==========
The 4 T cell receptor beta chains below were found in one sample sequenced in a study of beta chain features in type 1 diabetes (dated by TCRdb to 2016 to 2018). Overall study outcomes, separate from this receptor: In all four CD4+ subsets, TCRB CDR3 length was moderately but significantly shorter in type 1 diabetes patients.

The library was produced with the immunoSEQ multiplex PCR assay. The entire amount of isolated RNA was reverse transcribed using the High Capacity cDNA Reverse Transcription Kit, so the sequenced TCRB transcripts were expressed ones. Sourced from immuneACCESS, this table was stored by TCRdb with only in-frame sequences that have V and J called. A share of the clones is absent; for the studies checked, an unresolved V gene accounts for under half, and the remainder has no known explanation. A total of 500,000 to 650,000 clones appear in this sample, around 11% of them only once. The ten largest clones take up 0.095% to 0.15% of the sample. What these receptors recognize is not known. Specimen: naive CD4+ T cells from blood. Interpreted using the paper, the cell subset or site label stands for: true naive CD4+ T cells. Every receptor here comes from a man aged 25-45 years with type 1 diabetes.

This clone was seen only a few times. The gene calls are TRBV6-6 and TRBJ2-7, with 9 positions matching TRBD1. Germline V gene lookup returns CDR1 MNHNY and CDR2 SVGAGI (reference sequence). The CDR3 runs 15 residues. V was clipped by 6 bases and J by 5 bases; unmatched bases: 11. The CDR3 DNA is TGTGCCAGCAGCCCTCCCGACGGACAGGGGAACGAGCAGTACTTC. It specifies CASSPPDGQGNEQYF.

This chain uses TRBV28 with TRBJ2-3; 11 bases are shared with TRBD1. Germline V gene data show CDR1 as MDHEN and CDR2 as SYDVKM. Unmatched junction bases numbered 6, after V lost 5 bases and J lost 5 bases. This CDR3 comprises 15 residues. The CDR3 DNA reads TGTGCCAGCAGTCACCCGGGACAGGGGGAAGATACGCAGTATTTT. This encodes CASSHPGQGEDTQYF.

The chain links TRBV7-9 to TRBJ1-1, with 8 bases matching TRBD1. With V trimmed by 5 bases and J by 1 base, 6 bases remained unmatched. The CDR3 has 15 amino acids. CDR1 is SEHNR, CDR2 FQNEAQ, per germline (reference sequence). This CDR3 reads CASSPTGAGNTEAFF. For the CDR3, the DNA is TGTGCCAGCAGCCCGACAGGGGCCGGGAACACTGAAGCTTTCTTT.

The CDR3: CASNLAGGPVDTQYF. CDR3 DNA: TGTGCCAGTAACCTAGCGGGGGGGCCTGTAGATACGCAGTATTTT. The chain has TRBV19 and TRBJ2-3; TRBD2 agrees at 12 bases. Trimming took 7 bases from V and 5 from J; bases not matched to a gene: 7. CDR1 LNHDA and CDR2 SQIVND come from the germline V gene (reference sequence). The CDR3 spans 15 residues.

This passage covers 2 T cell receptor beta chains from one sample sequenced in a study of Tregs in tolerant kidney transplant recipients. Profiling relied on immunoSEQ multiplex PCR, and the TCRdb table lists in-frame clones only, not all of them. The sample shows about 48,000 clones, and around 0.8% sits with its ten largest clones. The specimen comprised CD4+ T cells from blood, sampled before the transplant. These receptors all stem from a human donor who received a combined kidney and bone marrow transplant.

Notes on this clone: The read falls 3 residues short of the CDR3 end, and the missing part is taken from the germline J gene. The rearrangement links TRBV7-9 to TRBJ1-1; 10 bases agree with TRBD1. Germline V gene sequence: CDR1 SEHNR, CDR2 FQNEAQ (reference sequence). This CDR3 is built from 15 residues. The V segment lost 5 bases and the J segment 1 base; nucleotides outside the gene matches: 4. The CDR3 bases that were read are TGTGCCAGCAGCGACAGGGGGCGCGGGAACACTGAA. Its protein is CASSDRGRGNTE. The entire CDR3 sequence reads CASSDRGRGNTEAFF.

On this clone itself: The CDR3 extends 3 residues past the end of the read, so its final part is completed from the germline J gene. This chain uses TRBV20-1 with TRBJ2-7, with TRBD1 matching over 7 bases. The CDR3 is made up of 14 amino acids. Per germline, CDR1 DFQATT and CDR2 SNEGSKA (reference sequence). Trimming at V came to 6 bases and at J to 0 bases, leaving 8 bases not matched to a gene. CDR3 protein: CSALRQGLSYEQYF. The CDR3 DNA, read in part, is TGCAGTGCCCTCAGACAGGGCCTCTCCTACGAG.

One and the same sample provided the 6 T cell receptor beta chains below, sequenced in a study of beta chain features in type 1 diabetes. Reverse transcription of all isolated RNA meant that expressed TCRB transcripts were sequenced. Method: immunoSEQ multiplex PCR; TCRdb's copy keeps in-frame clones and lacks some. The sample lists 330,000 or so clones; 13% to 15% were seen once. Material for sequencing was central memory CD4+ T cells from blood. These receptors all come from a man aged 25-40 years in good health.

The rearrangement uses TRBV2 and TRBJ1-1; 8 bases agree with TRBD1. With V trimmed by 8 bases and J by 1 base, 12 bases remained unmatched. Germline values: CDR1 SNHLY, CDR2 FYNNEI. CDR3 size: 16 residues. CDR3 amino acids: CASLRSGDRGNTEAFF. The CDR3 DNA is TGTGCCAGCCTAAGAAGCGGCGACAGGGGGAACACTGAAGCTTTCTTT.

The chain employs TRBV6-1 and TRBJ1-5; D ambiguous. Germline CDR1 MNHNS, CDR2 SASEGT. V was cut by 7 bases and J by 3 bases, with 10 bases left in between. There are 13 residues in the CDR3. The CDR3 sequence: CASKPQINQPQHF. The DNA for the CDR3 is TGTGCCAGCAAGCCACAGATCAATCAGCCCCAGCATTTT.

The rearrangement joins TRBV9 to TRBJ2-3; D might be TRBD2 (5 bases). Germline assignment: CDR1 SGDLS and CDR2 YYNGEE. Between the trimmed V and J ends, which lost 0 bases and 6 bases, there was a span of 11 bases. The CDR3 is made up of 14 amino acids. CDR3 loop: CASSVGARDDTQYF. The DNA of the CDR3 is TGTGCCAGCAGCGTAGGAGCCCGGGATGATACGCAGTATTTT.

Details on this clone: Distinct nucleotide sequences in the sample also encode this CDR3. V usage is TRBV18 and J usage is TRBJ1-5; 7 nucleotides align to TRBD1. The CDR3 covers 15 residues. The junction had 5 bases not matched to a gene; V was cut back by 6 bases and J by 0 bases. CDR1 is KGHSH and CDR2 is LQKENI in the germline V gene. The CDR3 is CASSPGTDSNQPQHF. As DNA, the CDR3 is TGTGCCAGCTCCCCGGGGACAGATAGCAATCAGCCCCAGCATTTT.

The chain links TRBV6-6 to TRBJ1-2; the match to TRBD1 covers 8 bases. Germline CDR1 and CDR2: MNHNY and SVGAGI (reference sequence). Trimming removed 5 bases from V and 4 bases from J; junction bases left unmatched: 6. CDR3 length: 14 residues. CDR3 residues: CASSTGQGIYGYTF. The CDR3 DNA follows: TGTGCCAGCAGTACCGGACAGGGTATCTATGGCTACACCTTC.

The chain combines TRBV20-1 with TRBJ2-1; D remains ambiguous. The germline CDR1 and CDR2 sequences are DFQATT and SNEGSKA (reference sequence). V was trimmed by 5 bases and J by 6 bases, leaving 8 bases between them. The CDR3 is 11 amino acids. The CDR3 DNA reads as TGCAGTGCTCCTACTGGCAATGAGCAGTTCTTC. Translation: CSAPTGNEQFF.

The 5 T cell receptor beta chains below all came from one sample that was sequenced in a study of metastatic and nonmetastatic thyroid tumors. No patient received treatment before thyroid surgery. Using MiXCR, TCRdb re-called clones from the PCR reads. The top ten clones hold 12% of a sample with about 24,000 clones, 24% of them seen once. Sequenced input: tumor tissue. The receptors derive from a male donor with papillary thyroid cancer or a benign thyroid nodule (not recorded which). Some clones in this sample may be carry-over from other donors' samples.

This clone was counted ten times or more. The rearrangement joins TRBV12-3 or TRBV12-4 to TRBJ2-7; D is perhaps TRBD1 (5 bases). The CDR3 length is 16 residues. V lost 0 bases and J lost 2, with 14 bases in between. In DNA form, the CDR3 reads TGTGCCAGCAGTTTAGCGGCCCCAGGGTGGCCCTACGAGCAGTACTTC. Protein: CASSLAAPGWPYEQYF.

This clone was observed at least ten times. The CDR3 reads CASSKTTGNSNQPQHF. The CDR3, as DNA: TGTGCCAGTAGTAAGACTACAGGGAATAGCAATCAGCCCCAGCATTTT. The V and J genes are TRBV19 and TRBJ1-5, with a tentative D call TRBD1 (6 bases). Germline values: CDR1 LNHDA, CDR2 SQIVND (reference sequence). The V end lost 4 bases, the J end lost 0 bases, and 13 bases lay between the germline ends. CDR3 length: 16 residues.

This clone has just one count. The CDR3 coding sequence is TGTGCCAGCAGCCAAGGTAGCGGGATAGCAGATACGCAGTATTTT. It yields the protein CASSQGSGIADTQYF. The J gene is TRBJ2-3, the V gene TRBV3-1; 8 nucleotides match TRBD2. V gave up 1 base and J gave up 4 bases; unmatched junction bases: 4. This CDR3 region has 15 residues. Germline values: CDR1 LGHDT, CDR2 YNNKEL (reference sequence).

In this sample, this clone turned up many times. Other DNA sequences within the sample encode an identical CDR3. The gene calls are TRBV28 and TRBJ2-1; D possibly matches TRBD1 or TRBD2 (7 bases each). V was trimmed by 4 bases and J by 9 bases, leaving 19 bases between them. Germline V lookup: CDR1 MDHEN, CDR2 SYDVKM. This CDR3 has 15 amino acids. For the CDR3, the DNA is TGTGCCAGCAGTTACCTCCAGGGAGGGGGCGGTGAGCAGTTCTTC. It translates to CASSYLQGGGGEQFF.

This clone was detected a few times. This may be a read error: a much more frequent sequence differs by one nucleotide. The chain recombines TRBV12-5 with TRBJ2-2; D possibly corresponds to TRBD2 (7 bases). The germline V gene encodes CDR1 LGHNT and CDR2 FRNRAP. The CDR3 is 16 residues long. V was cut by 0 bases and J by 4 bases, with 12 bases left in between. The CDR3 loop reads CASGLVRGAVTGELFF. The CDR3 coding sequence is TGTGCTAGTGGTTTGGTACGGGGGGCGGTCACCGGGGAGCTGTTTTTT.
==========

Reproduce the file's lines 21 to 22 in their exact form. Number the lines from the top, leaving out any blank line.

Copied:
In this sample, this clone turned up many times. Other DNA sequences within the sample encode an identical CDR3. The gene calls are TRBV28 and TRBJ2-1; D possibly matches TRBD1 or TRBD2 (7 bases each). V was trimmed by 4 bases and J by 9 bases, leaving 19 bases between them. Germline V lookup: CDR1 MDHEN, CDR2 SYDVKM. This CDR3 has 15 amino acids. For the CDR3, the DNA is TGTGCCAGCAGTTACCTCCAGGGAGGGGGCGGTGAGCAGTTCTTC. It translates to CASSYLQGGGGEQFF.

This clone was detected a few times. This may be a read error: a much more frequent sequence differs by one nucleotide. The chain recombines TRBV12-5 with TRBJ2-2; D possibly corresponds to TRBD2 (7 bases). The germline V gene encodes CDR1 LGHNT and CDR2 FRNRAP. The CDR3 is 16 residues long. V was cut by 0 bases and J by 4 bases, with 12 bases left in between. The CDR3 loop reads CASGLVRGAVTGELFF. The CDR3 coding sequence is TGTGCTAGTGGTTTGGTACGGGGGGCGGTCACCGGGGAGCTGTTTTTT.